by Zia Sarhadi (World, Crescent International Vol. 28, No. 5, Muharram, 1420)
The Taliban government in Afghanistan has reacted angrily to Russian plans to establish a permanent military base in Tajikistan. The Taliban foreign minister, Mohammed Hasan Akhond, complained about the plans in a letter to UN secretary general Kofi Annan on April 11. Akhond said the plan’s main objective was to facilitate increased Russian interference in the internal affairs of his country. “The Islamic Emirate of Afghanistan considers this move by the Russian Federation as a flagrant interference in the internal affairs of our country and declares its opposition to it,” he said. The message added that the existence of such a base, besides damaging the UN peace process in Afghanistan, was in contravention of international conventions and posed a serious threat to the region’s stability. That the UN peace process in Afghanistan, like its namesake in Palestine, is getting nowhere, is a moot point but the threat of the Russian military presence is real enough.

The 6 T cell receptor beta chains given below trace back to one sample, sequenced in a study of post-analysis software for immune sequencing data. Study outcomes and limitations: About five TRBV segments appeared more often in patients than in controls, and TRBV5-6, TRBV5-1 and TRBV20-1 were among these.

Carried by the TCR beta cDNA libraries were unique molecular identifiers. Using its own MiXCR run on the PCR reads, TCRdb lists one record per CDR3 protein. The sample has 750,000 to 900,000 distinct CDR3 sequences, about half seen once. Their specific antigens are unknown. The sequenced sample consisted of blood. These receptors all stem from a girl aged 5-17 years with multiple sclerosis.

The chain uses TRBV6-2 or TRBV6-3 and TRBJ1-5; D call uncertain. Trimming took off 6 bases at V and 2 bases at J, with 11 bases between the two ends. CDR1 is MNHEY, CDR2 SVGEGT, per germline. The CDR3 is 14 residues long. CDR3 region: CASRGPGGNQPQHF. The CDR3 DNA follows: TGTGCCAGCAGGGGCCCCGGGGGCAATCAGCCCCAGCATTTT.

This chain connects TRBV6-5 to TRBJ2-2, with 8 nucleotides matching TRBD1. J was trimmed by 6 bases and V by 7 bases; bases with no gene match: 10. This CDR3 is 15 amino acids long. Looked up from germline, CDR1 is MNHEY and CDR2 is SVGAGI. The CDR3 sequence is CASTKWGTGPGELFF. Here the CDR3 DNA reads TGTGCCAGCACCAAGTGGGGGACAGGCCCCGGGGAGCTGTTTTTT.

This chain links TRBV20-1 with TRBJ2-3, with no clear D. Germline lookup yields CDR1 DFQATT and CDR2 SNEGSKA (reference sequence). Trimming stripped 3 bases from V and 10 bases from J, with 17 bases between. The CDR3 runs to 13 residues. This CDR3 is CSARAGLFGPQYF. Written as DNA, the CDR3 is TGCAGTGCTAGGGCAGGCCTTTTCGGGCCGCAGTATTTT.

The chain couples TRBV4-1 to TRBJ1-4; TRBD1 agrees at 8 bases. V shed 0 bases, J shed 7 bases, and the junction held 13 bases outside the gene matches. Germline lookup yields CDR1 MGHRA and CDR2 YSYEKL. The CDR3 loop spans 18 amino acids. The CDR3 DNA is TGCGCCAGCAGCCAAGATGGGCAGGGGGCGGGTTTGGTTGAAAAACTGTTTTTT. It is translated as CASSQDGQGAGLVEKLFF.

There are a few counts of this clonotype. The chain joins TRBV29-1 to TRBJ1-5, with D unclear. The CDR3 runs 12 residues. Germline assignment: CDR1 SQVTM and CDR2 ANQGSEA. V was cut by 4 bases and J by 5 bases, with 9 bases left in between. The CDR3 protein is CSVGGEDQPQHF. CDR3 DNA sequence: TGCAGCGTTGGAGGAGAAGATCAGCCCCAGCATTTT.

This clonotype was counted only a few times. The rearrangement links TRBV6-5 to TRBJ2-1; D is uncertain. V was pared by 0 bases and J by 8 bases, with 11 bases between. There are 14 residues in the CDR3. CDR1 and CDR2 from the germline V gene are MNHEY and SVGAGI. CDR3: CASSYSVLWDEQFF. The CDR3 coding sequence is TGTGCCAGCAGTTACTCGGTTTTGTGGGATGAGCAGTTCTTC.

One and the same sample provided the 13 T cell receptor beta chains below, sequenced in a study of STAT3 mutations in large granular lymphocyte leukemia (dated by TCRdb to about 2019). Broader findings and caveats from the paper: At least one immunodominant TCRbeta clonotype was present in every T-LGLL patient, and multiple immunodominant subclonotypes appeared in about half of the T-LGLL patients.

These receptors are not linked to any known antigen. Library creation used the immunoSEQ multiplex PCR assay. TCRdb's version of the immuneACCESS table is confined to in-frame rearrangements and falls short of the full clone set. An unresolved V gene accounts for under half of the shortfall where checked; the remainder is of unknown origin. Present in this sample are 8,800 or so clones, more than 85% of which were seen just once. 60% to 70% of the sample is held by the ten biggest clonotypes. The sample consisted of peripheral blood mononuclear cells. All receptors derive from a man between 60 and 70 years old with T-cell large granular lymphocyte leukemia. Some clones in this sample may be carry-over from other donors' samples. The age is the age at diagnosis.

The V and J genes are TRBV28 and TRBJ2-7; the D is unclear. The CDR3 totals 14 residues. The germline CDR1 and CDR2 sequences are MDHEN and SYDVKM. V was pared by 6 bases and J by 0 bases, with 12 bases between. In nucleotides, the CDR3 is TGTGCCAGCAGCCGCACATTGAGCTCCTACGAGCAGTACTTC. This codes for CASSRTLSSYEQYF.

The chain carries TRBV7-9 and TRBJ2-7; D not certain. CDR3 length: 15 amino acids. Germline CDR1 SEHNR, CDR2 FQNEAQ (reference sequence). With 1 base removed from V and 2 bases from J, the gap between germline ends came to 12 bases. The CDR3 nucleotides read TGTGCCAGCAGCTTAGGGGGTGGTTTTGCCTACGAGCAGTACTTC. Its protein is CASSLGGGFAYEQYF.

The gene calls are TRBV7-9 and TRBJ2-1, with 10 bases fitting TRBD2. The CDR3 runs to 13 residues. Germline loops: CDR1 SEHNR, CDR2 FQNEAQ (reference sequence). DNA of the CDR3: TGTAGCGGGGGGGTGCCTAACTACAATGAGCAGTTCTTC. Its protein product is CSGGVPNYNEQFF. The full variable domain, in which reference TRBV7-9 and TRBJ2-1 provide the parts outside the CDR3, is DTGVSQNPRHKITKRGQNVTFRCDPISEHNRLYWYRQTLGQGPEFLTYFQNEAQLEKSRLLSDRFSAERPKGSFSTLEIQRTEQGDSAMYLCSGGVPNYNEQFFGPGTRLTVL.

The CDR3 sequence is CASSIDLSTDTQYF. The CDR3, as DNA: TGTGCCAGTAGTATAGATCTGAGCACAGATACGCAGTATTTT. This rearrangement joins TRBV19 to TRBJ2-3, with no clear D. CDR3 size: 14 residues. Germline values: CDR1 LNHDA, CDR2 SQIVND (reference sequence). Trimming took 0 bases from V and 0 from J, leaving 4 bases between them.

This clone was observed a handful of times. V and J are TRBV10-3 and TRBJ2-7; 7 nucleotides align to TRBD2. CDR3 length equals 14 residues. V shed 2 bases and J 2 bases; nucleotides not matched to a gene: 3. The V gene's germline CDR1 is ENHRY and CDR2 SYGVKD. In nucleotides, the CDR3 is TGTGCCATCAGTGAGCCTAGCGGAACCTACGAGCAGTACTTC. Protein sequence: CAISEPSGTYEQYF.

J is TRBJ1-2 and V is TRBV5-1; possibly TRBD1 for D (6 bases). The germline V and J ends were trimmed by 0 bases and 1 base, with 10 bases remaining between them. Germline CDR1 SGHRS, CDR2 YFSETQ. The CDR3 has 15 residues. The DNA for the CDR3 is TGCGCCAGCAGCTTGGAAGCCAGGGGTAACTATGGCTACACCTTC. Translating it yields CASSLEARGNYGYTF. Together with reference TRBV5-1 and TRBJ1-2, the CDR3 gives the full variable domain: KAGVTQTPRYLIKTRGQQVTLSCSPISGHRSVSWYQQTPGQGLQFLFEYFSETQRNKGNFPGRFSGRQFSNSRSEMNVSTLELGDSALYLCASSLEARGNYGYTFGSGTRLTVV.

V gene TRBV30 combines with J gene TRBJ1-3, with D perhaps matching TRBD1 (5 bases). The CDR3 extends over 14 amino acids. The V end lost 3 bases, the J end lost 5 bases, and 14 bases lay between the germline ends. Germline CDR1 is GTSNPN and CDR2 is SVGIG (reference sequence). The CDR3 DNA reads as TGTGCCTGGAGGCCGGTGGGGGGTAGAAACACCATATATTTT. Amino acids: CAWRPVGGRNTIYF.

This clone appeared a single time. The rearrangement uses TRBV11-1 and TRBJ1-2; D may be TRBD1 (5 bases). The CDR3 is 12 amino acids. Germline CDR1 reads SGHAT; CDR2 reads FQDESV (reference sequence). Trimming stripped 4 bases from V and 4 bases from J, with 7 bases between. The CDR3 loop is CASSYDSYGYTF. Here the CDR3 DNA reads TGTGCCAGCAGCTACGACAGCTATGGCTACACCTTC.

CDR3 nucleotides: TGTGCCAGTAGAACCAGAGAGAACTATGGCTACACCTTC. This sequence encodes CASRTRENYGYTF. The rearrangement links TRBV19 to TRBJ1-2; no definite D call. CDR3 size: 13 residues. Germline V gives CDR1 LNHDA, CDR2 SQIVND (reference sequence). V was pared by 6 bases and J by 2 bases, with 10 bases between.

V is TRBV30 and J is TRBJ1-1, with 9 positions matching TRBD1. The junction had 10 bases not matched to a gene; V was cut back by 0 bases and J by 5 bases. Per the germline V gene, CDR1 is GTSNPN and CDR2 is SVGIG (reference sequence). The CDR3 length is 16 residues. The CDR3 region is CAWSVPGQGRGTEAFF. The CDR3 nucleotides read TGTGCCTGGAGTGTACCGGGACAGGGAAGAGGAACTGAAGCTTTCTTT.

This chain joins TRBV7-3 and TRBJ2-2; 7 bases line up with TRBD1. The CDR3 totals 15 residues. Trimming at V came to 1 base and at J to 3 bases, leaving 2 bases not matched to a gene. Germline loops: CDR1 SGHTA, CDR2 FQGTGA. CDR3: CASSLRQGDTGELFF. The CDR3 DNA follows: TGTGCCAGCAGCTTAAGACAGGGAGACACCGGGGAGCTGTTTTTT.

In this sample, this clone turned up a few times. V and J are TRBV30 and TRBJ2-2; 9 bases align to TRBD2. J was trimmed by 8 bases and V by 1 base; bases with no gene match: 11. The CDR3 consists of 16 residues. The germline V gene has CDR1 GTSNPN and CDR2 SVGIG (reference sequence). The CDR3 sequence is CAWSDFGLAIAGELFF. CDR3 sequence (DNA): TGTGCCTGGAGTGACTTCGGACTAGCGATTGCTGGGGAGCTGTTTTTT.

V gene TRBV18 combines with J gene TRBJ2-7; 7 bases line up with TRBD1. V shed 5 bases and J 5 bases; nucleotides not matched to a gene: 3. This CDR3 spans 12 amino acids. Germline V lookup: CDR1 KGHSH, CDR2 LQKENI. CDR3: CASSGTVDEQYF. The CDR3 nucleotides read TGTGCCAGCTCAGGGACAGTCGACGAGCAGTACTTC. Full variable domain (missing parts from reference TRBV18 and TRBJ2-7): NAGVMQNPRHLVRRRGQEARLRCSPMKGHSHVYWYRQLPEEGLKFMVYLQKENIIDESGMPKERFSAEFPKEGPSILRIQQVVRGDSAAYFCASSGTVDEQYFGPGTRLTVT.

Russia’s stationing of troops along the 1,600km Tajik-Afghan border is the most obvious manifestation of Moscow’s attempts to re-establish its influence in the regionsparticularly in Central Asia and the Caucasusthat it abandoned after the disintegration of the Soviet Union. These efforts have been stepped up under the leadership of Yevgeny Primakov, who is conveniently also a former spy chief.
The massive presence of Russian troops in Tajikistan is under the pretext of defending the country from instability and Islamic fundamentalism. A peace deal struck two years ago to end Tajikistan’s civil war seems to be holding, but only just.
Russia also has defence agreements with other former Soviet Republics, many of them under the umbrella of the CIS Collective Security Treaty. However, it has not had its own way everywhere. Kazakhstan and Uzbekistan both withdrew from the Treaty recently. Kazakhstan accused Moscow of gross interference in its internal affairs, claiming that Russia was using the Russians in Kazakhstan (nearly 40 percent of the population) to destabilise the country and to undermine its ability to make deals with the west without Russian approval.
Muslimedia: May 1-15, 1999